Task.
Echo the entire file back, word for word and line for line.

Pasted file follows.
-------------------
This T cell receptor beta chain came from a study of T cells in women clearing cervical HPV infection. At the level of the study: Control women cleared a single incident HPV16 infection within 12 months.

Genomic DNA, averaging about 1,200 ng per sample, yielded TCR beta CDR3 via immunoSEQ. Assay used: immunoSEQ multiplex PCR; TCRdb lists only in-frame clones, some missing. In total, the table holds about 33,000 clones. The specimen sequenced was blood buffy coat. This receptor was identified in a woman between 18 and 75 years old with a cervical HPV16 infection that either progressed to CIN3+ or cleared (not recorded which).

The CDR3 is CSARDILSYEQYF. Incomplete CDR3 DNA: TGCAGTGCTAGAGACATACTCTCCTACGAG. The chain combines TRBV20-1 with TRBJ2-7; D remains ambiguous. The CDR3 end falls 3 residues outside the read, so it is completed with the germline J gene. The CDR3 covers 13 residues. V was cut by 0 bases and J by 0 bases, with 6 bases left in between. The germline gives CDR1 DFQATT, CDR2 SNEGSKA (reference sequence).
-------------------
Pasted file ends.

This T cell receptor beta chain came from a study of T cells in women clearing cervical HPV infection. At the level of the study: Control women cleared a single incident HPV16 infection within 12 months.

Genomic DNA, averaging about 1,200 ng per sample, yielded TCR beta CDR3 via immunoSEQ. Assay used: immunoSEQ multiplex PCR; TCRdb lists only in-frame clones, some missing. In total, the table holds about 33,000 clones. The specimen sequenced was blood buffy coat. This receptor was identified in a woman between 18 and 75 years old with a cervical HPV16 infection that either progressed to CIN3+ or cleared (not recorded which).

The CDR3 is CSARDILSYEQYF. Incomplete CDR3 DNA: TGCAGTGCTAGAGACATACTCTCCTACGAG. The chain combines TRBV20-1 with TRBJ2-7; D remains ambiguous. The CDR3 end falls 3 residues outside the read, so it is completed with the germline J gene. The CDR3 covers 13 residues. V was cut by 0 bases and J by 0 bases, with 6 bases left in between. The germline gives CDR1 DFQATT, CDR2 SNEGSKA (reference sequence).